I used dip pens to illustrate two of my black and white books. There’s nothing quite like the beautiful clean line you get from these pens, and the whimsical look a children’s illustrator so often wants to achieve. It can be messy, and the nibs can be a pain to keep clean and new, but if you work with ink, these are well worth a try.

Prismacolor Colored Pencils

I don’t do a lot of work in colored pencil. I had some Prismacolor pencils handy but hadn’t really gotten into them much. That is, until I started work on my NZ Birds series earlier this summer (2017). I also used them for a Baby Dory sketchbook piece a while back. They are silky and rich. If you do any colored pencil work at all, you have to pick some of these up!

Strathmore Smooth Bristol Paper

Strathmore Smooth Bristol Paper for children's illustration - Emma Apple

This paper is true to its name, smooth! So, so smooth! It’s acid-free, heavy weight, bright white, absolutely perfect for pen and ink, and pencil. It can take some watercolor but it’s not made for that so not your ideal watercolor substrate. When I illustrate a book traditionally, this is the paper I use.

Tombow Brush Pens

These pens are like butter. The brush is soft, the colors are smooth, they are just so much fun to use! So far I’ve used them for sketchbook work and for my bullet journal. They’re popular with brush letterers, and while writing was not made to be elegantly produced of my hand, I picked some of these up for my daughter to try out and ended up trading them for my Faber-castell PITT brush pens. Both pens are fantastic and have different strengths, you have to grab a set of each and try them out.

iPad Pro & Apple Pencil

I was reluctant to try the iPad Pro at first, I have a Cintiq Companion which allows me to use Photoshop and draw on the screen. So I wasn’t sure where and how an iPad Pro could fit into my process. My husband insisted I try it out and I quickly fell in love. Coupled with the Procreate app (see below) it offers a beautiful and smooth traditional-digital hybrid experience. I illustrated my new book. Is Allah Real? completely on the iPad Pro with Procreate.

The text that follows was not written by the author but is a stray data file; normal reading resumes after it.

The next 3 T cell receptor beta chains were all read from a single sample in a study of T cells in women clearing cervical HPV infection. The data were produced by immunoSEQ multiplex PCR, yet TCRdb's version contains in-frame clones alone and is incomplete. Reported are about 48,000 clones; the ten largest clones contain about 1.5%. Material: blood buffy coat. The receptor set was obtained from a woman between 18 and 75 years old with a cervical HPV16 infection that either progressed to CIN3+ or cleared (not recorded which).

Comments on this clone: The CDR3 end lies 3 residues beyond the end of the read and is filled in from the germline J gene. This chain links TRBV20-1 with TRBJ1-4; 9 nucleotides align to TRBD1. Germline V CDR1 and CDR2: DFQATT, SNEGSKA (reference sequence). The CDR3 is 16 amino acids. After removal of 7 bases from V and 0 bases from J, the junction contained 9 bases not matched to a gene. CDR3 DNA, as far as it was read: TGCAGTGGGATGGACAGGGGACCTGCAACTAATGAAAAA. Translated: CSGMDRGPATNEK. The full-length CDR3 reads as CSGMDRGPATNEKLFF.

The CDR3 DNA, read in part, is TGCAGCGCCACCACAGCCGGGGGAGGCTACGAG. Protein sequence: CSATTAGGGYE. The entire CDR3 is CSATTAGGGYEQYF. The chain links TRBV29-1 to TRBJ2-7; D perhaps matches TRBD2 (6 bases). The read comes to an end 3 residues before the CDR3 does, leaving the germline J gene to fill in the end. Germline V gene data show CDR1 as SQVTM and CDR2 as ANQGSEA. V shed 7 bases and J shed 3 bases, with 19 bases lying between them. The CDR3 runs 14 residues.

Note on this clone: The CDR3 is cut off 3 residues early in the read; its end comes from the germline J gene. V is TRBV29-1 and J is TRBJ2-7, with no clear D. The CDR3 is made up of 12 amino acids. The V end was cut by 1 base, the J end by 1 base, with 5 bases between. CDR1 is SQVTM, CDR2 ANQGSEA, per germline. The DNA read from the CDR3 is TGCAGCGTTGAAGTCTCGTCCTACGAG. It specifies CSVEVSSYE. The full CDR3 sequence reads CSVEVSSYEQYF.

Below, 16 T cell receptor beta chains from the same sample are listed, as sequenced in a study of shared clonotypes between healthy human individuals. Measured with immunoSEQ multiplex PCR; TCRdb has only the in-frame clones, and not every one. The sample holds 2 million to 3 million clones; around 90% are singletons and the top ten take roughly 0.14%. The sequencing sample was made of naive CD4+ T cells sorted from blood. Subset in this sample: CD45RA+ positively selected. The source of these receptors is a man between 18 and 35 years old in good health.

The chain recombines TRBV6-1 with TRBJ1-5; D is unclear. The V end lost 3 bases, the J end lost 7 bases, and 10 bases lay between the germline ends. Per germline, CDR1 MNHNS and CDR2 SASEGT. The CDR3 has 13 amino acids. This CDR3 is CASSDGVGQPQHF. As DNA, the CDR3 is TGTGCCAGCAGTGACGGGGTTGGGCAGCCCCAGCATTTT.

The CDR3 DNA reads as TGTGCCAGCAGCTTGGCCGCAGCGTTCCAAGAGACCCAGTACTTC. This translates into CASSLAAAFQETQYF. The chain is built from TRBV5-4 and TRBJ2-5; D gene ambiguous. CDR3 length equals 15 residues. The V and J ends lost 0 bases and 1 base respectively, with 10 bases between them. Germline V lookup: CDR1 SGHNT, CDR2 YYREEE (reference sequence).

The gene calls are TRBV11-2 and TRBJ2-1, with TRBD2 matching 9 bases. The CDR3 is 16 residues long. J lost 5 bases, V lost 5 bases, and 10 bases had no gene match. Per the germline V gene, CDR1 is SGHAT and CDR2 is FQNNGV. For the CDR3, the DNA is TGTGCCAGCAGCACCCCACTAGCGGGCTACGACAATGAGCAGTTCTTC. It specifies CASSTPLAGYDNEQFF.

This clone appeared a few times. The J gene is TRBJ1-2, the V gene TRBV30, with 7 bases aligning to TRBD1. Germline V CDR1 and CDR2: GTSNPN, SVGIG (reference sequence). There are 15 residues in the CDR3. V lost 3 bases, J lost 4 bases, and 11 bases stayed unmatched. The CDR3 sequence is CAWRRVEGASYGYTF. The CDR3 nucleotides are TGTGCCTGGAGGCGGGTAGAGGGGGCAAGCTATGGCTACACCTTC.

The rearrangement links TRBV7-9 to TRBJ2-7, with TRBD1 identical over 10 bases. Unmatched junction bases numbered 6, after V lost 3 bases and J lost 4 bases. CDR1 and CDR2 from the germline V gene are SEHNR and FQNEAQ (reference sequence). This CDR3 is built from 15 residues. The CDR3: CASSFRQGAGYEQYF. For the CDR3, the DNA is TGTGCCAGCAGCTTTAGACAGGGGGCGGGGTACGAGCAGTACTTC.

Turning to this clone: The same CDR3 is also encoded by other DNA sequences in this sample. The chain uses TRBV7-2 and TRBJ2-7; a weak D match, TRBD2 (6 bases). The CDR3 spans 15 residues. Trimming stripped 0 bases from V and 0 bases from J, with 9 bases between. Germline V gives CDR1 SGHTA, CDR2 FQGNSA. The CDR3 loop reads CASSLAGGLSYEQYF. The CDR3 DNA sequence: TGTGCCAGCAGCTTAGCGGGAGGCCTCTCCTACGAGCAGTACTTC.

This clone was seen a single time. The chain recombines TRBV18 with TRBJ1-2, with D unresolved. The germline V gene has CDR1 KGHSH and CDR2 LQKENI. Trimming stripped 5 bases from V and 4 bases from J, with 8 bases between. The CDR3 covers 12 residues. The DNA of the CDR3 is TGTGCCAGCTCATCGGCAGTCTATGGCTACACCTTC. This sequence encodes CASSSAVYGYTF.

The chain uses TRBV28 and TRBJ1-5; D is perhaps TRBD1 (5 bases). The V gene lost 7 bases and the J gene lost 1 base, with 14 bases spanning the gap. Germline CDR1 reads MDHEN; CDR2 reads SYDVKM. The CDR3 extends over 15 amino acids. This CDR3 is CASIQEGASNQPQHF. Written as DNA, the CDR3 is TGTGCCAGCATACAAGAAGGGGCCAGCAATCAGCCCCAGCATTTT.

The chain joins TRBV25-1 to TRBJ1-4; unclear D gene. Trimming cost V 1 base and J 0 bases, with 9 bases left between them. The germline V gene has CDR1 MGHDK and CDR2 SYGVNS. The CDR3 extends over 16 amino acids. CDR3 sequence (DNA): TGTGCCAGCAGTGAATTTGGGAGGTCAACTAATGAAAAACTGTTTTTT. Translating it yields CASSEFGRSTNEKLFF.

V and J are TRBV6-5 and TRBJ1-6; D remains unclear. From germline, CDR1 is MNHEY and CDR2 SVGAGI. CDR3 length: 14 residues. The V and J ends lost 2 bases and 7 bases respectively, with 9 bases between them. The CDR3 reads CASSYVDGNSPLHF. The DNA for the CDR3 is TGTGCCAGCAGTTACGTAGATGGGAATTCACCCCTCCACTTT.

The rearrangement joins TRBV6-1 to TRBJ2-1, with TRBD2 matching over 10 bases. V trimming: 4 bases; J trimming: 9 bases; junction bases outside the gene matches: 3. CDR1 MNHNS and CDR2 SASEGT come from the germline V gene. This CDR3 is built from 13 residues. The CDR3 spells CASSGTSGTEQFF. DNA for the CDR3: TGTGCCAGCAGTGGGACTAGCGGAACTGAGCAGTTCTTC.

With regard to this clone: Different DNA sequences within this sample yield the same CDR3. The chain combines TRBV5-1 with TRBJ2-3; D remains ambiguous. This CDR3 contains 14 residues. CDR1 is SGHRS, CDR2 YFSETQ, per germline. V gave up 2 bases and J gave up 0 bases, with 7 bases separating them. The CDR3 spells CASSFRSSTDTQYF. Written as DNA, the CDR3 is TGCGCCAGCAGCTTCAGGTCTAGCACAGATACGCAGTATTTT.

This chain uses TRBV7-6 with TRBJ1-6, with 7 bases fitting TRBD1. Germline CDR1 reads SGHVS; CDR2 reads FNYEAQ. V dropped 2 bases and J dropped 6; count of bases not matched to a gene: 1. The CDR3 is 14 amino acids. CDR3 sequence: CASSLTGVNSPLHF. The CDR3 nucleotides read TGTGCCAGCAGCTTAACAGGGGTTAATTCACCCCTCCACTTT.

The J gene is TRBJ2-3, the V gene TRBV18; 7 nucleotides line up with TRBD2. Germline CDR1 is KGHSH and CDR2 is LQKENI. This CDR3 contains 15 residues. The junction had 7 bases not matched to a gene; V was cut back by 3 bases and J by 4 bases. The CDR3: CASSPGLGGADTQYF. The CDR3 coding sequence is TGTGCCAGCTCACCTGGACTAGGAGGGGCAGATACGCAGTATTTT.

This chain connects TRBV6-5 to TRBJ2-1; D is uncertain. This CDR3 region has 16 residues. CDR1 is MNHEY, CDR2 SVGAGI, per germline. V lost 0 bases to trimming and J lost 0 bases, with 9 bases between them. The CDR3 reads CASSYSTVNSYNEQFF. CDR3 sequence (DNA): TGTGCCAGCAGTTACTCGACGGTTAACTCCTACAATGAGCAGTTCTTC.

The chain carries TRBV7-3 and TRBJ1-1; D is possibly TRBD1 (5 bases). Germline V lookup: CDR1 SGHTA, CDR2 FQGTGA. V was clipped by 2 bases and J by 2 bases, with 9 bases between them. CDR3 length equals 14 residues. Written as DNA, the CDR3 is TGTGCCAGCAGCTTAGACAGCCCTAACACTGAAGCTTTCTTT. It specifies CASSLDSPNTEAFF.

Using the iPad Pro, Apple Pencil, Procreate as a children's illustrator - Emma Apple

As mentioned above, this is an iPad app for drawing on iPad. It offers an intuitive interface and a ton of different tools which it renders really well. Procreate has pretty much all the features you need as a children’s illustrator, layers, blending tools, masking, an array of brushes, even custom brushes. It has built-in time-lapse and video recording, so you can share those behind the scenes videos, everyone loves. The features are too numerous to list, but if you have an iPad for illustration, this is its perfect companion.

These are just a few of my favorite illustration tools. Feel free to ask me any specific questions or let me know what tools you recommend in the comments!

This post contains affiliate links, you can help support our work by buying something from one of these links. Thanks!